Brazil Offers Humble Help Brazilian aid to Ukraine received its main chapter at the start of the conflict, in March of this year. The FAB plane delivered more than 11 tons of food, medicines and water purifiers to Poland, from where the shipments were sent to the border region with a neighboring country.

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The shipment was donated by a fast food company. But the main task of the aircraft, in fact, was to return the Brazilians displaced by the war.

Since then, the world’s fourth-largest colony of Ukrainians (after Russia, the US and Canada) has had a limited response to the humanitarian emergency. It is estimated that there are about 500,000 descendants of Ukrainians in Brazil, most of them in Paraná.

The Ukrainian-Brazilian central office, for example, collected about 600,000 reais from folklore shows and coffee producers exporting to the European country, which were donated to the Ukrainian embassy in Brasilia.

According to the president of the organization, lawyer Vitorio Sorotyuk, an agreement was also made with the Paraná government foundation for the arrival of 16 teachers from the troubled country (from fields such as biological sciences, history and pedagogy).

The agreement between the largest children’s hospital in Kyiv and the Latin American hospital Pequeno Príncipe based in Curitiba is also part of the mission’s working group. The idea is to promote the exchange of doctors and the education of pediatric nurses.

There is no summary data on the arrival of Ukrainian refugees in Brazil.

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Brazil: Lula voted his political birth and kissed the ballot – Atualidade

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Brazil: Lula voted his political birth and kissed the ballot - Atualidade

The leader in voting intent polls, Lula da Silva, was accompanied by his vice presidential candidate Geraldo Alkmin, his wife, pollster Rosangela da Silva, PT president Glasey Hoffmann, and PT’s São Paulo government candidate Fernando. Haddad.

After the vote, the candidate from the Workers’ Party (PT) kissed the ballot and left the room.

With “odds” of winning the first round, Lula da Silva has between 50% and 51% of voting intentions, according to polls released on Saturday by DataFolha and Ipec respectively, followed by Brazilian President Jair Bolsonaro with 36 votes. , % and 37% of voting intentions, Siro Gomes (5% and 5%, in both polls) and Simona Tebet (6% and 5%).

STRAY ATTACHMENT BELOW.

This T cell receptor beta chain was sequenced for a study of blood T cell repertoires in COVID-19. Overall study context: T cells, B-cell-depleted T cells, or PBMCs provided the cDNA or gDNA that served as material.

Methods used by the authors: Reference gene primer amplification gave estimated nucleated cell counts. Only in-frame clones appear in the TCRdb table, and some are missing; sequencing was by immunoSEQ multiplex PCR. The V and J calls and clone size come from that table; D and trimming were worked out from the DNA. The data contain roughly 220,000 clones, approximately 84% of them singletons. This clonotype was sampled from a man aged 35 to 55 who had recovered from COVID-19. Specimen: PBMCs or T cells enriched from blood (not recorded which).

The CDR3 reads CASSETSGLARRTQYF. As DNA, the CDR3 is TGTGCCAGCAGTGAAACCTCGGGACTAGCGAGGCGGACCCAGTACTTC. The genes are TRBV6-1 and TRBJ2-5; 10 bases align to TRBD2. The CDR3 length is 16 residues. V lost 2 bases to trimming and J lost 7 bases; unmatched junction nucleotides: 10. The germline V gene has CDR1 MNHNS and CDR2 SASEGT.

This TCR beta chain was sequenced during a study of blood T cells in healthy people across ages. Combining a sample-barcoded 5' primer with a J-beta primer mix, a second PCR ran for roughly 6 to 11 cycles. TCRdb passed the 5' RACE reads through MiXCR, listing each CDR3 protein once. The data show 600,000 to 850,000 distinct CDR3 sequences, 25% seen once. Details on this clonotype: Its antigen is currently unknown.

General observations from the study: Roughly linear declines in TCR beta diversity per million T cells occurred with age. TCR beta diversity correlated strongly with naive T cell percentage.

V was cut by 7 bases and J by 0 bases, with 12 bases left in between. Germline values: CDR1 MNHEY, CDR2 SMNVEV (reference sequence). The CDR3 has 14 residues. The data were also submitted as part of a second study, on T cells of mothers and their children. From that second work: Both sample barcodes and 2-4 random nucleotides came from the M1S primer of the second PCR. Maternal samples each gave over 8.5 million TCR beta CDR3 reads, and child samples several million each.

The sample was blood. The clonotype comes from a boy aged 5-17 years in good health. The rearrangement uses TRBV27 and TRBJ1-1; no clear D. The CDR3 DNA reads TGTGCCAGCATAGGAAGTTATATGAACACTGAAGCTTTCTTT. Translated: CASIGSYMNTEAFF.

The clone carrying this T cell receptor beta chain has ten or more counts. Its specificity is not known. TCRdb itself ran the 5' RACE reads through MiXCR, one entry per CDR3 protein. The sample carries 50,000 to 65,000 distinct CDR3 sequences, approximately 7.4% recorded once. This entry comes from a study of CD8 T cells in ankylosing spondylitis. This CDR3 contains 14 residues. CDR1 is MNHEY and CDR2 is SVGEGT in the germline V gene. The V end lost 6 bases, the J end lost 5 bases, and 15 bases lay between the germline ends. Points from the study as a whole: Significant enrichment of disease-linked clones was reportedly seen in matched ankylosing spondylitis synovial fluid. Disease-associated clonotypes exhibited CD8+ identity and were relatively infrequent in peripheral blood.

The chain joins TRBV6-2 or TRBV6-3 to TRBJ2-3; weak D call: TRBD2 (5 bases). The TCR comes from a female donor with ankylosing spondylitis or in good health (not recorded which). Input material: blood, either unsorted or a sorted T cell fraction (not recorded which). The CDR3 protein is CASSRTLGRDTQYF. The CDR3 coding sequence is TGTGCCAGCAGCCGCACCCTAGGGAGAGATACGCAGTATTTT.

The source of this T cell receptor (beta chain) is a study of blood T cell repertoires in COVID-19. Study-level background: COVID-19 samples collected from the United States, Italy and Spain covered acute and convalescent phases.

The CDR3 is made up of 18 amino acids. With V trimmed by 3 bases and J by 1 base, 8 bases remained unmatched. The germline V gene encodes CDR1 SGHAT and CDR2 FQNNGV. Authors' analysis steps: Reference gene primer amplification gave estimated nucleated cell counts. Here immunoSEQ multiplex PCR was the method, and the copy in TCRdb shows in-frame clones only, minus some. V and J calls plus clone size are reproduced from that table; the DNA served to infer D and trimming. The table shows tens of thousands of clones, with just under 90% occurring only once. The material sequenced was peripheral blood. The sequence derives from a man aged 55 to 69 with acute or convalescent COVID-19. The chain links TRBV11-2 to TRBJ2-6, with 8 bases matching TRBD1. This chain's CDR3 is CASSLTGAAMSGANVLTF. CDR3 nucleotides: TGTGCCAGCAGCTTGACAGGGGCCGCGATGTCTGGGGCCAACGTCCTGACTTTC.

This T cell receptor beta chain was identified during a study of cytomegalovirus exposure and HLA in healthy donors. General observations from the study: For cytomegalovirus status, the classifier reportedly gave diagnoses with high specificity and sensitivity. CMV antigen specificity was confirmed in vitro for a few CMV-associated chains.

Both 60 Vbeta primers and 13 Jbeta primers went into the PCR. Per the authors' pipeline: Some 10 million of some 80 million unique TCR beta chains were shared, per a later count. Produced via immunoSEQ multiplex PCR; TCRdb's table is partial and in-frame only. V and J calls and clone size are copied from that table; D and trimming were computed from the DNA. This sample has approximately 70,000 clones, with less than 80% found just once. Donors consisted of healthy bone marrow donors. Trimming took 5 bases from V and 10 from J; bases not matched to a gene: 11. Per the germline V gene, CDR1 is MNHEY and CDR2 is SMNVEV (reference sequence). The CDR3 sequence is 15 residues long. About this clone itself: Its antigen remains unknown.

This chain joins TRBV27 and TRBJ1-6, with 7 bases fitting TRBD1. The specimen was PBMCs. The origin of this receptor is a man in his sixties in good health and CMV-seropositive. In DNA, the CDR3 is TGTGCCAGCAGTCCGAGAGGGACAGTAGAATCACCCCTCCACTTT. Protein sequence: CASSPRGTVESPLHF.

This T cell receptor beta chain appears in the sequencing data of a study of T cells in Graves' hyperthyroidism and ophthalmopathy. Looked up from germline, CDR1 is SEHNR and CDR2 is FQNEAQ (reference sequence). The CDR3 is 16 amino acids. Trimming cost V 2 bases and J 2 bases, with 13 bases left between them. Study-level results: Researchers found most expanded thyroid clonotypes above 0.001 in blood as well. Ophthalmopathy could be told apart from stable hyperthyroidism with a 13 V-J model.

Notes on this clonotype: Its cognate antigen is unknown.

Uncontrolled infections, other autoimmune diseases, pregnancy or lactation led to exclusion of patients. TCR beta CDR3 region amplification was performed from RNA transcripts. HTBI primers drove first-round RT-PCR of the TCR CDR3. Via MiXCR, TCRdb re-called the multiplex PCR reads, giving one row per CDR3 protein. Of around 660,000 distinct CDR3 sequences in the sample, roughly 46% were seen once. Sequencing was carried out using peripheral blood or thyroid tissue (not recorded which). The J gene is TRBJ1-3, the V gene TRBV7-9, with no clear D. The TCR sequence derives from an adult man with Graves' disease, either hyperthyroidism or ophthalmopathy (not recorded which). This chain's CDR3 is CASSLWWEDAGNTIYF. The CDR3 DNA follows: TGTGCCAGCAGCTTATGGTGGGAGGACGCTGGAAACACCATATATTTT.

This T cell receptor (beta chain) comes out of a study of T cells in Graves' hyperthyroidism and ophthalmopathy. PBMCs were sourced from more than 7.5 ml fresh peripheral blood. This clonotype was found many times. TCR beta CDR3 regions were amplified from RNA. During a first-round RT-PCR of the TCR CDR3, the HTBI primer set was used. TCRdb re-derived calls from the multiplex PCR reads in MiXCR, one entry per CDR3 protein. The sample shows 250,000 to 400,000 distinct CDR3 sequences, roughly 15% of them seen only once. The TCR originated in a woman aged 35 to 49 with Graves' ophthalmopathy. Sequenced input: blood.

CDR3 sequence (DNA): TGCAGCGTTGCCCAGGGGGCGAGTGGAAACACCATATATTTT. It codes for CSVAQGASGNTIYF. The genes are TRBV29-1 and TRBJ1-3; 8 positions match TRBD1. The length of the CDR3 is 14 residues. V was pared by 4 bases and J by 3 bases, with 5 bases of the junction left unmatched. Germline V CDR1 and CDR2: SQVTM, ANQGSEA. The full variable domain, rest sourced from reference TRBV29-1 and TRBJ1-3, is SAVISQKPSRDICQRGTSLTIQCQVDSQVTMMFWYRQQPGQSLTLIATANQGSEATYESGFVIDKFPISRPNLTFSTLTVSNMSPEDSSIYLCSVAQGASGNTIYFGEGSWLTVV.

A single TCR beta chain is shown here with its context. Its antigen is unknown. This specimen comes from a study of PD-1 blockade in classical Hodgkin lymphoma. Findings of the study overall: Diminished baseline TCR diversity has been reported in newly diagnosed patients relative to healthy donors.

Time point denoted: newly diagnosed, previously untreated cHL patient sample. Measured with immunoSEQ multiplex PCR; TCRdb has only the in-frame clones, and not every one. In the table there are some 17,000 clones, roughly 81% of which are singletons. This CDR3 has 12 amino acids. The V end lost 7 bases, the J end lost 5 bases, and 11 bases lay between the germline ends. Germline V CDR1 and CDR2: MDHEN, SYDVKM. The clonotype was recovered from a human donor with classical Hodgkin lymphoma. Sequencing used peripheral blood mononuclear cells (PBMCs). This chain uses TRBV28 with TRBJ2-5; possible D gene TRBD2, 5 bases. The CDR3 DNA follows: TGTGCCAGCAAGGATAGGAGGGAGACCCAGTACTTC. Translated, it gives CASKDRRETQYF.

Unlike previous elections, all polling stations opened at 08:00 in Brasilia (12:00 in Lisbon), in a peculiar subordination of all polling stations to the time zone of the Brazilian capital.

More than 156 million voters will be able to vote until 17:00 in Brasilia (21:00 in Lisbon) using 577,125 electronic voting machines located in 5,570 cities across the country.

In addition to Lula da Silva and Bolsonaro, candidates in the Brazilian presidential elections are Ciro Gomes, Simone Tebet, Luis Felipe D’Avila, Soraya Tronicke, Eimael, father Kelmon, Leonardo Pericles, Sofia Manzano and Vera Lucia.

If no presidential candidate receives more than 50% of the valid votes, the top two voters will face each other again in a second round on 30 October.

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Elections are taking place in an unprecedented atmosphere of fear and political violence – 01.10.2022 – Poder

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Elections are taking place in an unprecedented atmosphere of fear and political violence - 01.10.2022 - Poder

Brazilians go to the polls this Sunday (2) in an unprecedented atmosphere of fear and violence in a presidential election. From assassinations of voters to threats to candidates, the controversy has replicated a pattern previously seen in municipal elections and signaled that political polarization had reached a new level.

“We have never reached such elections. In general, you see more violence in municipal elections, candidates for councilors. Beyond the violence against candidates, what’s new is this wave of gratuitous violence and intolerance of dissent,” says the CEO. from the Sous da Paz Institute, Carolina Ricardo.

Even before the official start of the campaign, cases of aggression were already accumulating. In July, a Bolsonarist police officer broke into a birthday party and shot and killed a PT gunman in Foz do Iguacu (PN).

That same month, a walk with Marcelo Freixo (PSB), a candidate for the RJ government, was abandoned after armed supporters of Bolsonarist state deputy Rodrigo Amorim (PTB) issued threats.